Automation and scientific communication signature page
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Statement about typesetting by computer
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A: Chicago, Illinois, United States

Probably the Second Book Typeset by a Composition Machine Controlled by a Computer

Automation and Scientific Communication dust jacket
Creative Commons LicenseJeremy Norman Collection of Images - Creative Commons

For the 26th Annual meeting of the American Documentation Institute, held in Chicago from October 6-11, 1963, Hans Peter Luhn of IBM, then president of the American Documentation Institute, issued Automation and Scientific Communication. Short Papers Contributed to the Theme Sessions. . . . On the verso of the title page of this quarto volume a statement reads:

"This 128 page book has been printed from type set automatically with the aid of electronic information processing equipment. It is believed that this is the first volume of technical articles ever produced in this manner."  

Further down the page it states,

"Oklahoma Publishing Co. performed keypunching from manuscripts, processing on an IBM 1620, automatic type-setting on Linotype and printing of reproduction proofs (Bill Wlliams, Chairman, Research Committee)."

A special printed slip pasted onto the front pastedown endpaper of a cloth-bound copy in my collection reads:


"This is No. 75 of 100 copies of a special edition of this book, prepared as a memento as a token of recognition to those who were involved in its creation and who are here identified by their signatures:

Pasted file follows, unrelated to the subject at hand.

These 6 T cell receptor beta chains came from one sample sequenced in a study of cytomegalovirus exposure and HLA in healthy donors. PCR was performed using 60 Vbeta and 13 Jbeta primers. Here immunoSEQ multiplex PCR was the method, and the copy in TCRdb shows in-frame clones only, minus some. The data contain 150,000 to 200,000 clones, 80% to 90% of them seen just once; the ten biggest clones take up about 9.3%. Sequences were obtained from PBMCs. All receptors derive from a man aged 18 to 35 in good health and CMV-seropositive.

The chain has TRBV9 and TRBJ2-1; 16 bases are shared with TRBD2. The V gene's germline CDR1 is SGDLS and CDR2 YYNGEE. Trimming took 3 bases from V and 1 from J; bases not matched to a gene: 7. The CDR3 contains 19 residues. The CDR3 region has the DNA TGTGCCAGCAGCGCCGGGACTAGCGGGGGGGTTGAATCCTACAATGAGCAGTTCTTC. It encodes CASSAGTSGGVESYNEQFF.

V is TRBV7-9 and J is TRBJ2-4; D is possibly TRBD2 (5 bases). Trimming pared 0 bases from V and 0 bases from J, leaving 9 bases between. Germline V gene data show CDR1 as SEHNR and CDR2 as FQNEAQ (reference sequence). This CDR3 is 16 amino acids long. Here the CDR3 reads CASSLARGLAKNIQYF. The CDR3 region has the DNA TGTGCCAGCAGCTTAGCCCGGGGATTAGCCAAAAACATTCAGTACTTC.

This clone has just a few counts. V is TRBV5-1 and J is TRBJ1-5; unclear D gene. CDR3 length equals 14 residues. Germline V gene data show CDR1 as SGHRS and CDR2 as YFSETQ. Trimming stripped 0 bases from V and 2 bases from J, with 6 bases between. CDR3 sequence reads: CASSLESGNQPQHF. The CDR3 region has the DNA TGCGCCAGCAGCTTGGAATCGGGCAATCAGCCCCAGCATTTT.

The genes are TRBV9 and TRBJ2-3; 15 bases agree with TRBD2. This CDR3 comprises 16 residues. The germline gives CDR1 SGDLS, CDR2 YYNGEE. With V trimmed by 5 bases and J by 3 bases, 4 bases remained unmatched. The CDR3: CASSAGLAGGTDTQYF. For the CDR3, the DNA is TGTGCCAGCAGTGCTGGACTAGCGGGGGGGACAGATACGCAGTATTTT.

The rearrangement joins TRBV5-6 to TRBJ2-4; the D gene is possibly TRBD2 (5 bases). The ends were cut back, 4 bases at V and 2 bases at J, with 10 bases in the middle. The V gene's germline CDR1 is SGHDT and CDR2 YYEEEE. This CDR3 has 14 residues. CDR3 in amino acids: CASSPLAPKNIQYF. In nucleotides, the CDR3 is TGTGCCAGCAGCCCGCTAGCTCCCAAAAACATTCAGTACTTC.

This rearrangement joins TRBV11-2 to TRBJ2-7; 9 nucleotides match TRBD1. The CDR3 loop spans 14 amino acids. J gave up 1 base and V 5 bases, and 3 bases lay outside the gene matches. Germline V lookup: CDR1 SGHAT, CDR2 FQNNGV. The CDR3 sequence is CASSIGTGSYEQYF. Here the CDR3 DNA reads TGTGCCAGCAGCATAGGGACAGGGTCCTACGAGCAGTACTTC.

[manually signed by] "H. P. Luhn, S.E. Furth, B Williams, Doris Craig, S. L. Reed Jr. J P Blandean, R M Maxwell, Haribert H Luhn, John Bustin (?). 

[manually] "Countersigned Chicago, Ill, October 6, 1963, R M Hayes, President, American Documentation Institute."

The work was issued in two parts. Part one, described above, was mailed to participants before the meeting. Ordinary copies were in printed wrappers. Part two was available at the meeting which took place from October 6 to 11.  After its title page and table of contents part two was paginated continuously with part one (pp. 129-382). The verso of the title page of part two stated, "International Business Machines Corp., Data Processing Division performed keypunching of bibliographic informatiion, processing on an IBM 1401 for creating table of contents and KWIC and author index to titles of the papers published; a bibliography and citation index to the titles of all referenced papers, a KWIC and author index thereto; and furnished reproduction proofs of this material (R. M. Maxwell, Manager)."

Luhn "planned and directed the efforts that led to the first volume of technical papers produced by fully automatic typesetting techniques. These efforts, moreover, were successfuly carried out within the remarkable dealine requirements of often not more than three weeks from receipt of author manuscript to inclusion in a printed and bound volume, typeset by computer.

"In addition, within the same brief time period, the bibliographic information for the approximately 600 'short papers' accepted was keypunched and processed on a computer to produce the table of contents, a KWIC index, an author index, a citation index to the bibliographical references in the papers, a KWIC index to the titles of these cited references, a bibliography of the cited papers, and an author index to the citations" (Schultz [ed] H. P. Luhn: Pioneer of Information Science. Selected Works [1968] 29).

When I wrote this entry on June 23, 2012 I did not know of any earlier printed book on any subject typeset by computer. In July 2019 I first learned of Experimental Transition Probabilities for Spectral Lines of Seventy Elements published by the National Bureau of  Standards on July 20, 1962. That was probably the first book typeset by a composition machine controlled by a computer.

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